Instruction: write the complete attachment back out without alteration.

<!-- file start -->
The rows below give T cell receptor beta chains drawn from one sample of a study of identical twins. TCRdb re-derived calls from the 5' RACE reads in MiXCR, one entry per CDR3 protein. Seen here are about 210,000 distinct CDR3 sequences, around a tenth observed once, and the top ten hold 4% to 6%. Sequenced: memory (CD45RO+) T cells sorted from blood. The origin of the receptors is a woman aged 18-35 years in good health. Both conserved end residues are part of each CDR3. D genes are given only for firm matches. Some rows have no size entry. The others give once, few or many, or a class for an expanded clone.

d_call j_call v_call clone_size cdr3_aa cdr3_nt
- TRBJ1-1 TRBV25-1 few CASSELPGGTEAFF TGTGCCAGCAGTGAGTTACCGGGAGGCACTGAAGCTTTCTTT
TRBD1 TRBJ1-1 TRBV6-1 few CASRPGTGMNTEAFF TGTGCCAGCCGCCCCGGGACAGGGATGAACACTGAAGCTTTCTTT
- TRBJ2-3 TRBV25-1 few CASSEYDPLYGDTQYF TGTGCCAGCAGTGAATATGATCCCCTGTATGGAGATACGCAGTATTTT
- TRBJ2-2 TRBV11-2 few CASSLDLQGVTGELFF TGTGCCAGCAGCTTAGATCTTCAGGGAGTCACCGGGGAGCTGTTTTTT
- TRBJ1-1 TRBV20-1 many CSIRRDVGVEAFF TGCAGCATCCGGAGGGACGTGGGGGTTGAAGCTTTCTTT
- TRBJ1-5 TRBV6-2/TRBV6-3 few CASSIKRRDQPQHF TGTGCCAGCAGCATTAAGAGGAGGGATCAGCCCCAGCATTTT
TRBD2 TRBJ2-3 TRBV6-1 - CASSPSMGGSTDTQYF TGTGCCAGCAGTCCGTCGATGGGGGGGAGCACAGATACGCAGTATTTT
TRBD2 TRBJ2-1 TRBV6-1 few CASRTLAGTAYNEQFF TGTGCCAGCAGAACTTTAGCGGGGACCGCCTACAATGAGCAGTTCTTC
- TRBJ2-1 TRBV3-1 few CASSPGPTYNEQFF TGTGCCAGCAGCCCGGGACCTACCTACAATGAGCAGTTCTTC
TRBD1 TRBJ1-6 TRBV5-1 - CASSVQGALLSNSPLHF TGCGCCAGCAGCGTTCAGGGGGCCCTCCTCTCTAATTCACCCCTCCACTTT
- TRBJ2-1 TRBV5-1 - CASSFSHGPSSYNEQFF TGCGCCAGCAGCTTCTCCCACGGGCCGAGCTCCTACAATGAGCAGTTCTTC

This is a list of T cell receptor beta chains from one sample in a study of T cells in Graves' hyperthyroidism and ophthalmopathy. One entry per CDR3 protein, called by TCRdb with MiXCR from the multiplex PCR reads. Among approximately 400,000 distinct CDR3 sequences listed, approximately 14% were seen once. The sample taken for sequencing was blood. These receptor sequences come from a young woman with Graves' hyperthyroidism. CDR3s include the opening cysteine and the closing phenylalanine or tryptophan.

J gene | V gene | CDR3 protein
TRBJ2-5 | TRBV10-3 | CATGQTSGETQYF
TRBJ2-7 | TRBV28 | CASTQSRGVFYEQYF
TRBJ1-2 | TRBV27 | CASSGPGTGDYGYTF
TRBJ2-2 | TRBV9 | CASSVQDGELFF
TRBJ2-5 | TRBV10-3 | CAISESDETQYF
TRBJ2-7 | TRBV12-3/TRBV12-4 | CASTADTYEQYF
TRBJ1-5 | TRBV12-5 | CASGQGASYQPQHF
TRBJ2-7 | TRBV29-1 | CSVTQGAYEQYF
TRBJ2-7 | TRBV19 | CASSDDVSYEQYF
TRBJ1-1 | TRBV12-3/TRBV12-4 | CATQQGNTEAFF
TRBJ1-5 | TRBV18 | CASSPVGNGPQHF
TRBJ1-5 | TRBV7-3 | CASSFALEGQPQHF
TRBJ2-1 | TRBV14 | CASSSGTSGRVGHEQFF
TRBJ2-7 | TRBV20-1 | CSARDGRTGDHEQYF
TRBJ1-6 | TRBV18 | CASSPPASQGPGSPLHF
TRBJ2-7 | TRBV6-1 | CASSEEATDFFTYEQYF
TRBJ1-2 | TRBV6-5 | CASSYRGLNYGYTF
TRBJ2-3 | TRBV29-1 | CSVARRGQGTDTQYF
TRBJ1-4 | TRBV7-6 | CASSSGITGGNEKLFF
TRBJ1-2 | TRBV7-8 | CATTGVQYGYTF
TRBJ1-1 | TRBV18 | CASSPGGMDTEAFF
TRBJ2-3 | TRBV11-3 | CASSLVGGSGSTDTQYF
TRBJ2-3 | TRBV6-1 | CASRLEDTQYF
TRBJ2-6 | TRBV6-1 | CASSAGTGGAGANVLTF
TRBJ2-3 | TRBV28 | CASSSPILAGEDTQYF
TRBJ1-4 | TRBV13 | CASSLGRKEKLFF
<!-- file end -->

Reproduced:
The rows below give T cell receptor beta chains drawn from one sample of a study of identical twins. TCRdb re-derived calls from the 5' RACE reads in MiXCR, one entry per CDR3 protein. Seen here are about 210,000 distinct CDR3 sequences, around a tenth observed once, and the top ten hold 4% to 6%. Sequenced: memory (CD45RO+) T cells sorted from blood. The origin of the receptors is a woman aged 18-35 years in good health. Both conserved end residues are part of each CDR3. D genes are given only for firm matches. Some rows have no size entry. The others give once, few or many, or a class for an expanded clone.

d_call j_call v_call clone_size cdr3_aa cdr3_nt
- TRBJ1-1 TRBV25-1 few CASSELPGGTEAFF TGTGCCAGCAGTGAGTTACCGGGAGGCACTGAAGCTTTCTTT
TRBD1 TRBJ1-1 TRBV6-1 few CASRPGTGMNTEAFF TGTGCCAGCCGCCCCGGGACAGGGATGAACACTGAAGCTTTCTTT
- TRBJ2-3 TRBV25-1 few CASSEYDPLYGDTQYF TGTGCCAGCAGTGAATATGATCCCCTGTATGGAGATACGCAGTATTTT
- TRBJ2-2 TRBV11-2 few CASSLDLQGVTGELFF TGTGCCAGCAGCTTAGATCTTCAGGGAGTCACCGGGGAGCTGTTTTTT
- TRBJ1-1 TRBV20-1 many CSIRRDVGVEAFF TGCAGCATCCGGAGGGACGTGGGGGTTGAAGCTTTCTTT
- TRBJ1-5 TRBV6-2/TRBV6-3 few CASSIKRRDQPQHF TGTGCCAGCAGCATTAAGAGGAGGGATCAGCCCCAGCATTTT
TRBD2 TRBJ2-3 TRBV6-1 - CASSPSMGGSTDTQYF TGTGCCAGCAGTCCGTCGATGGGGGGGAGCACAGATACGCAGTATTTT
TRBD2 TRBJ2-1 TRBV6-1 few CASRTLAGTAYNEQFF TGTGCCAGCAGAACTTTAGCGGGGACCGCCTACAATGAGCAGTTCTTC
- TRBJ2-1 TRBV3-1 few CASSPGPTYNEQFF TGTGCCAGCAGCCCGGGACCTACCTACAATGAGCAGTTCTTC
TRBD1 TRBJ1-6 TRBV5-1 - CASSVQGALLSNSPLHF TGCGCCAGCAGCGTTCAGGGGGCCCTCCTCTCTAATTCACCCCTCCACTTT
- TRBJ2-1 TRBV5-1 - CASSFSHGPSSYNEQFF TGCGCCAGCAGCTTCTCCCACGGGCCGAGCTCCTACAATGAGCAGTTCTTC

This is a list of T cell receptor beta chains from one sample in a study of T cells in Graves' hyperthyroidism and ophthalmopathy. One entry per CDR3 protein, called by TCRdb with MiXCR from the multiplex PCR reads. Among approximately 400,000 distinct CDR3 sequences listed, approximately 14% were seen once. The sample taken for sequencing was blood. These receptor sequences come from a young woman with Graves' hyperthyroidism. CDR3s include the opening cysteine and the closing phenylalanine or tryptophan.

J gene | V gene | CDR3 protein
TRBJ2-5 | TRBV10-3 | CATGQTSGETQYF
TRBJ2-7 | TRBV28 | CASTQSRGVFYEQYF
TRBJ1-2 | TRBV27 | CASSGPGTGDYGYTF
TRBJ2-2 | TRBV9 | CASSVQDGELFF
TRBJ2-5 | TRBV10-3 | CAISESDETQYF
TRBJ2-7 | TRBV12-3/TRBV12-4 | CASTADTYEQYF
TRBJ1-5 | TRBV12-5 | CASGQGASYQPQHF
TRBJ2-7 | TRBV29-1 | CSVTQGAYEQYF
TRBJ2-7 | TRBV19 | CASSDDVSYEQYF
TRBJ1-1 | TRBV12-3/TRBV12-4 | CATQQGNTEAFF
TRBJ1-5 | TRBV18 | CASSPVGNGPQHF
TRBJ1-5 | TRBV7-3 | CASSFALEGQPQHF
TRBJ2-1 | TRBV14 | CASSSGTSGRVGHEQFF
TRBJ2-7 | TRBV20-1 | CSARDGRTGDHEQYF
TRBJ1-6 | TRBV18 | CASSPPASQGPGSPLHF
TRBJ2-7 | TRBV6-1 | CASSEEATDFFTYEQYF
TRBJ1-2 | TRBV6-5 | CASSYRGLNYGYTF
TRBJ2-3 | TRBV29-1 | CSVARRGQGTDTQYF
TRBJ1-4 | TRBV7-6 | CASSSGITGGNEKLFF
TRBJ1-2 | TRBV7-8 | CATTGVQYGYTF
TRBJ1-1 | TRBV18 | CASSPGGMDTEAFF
TRBJ2-3 | TRBV11-3 | CASSLVGGSGSTDTQYF
TRBJ2-3 | TRBV6-1 | CASRLEDTQYF
TRBJ2-6 | TRBV6-1 | CASSAGTGGAGANVLTF
TRBJ2-3 | TRBV28 | CASSSPILAGEDTQYF
TRBJ1-4 | TRBV13 | CASSLGRKEKLFF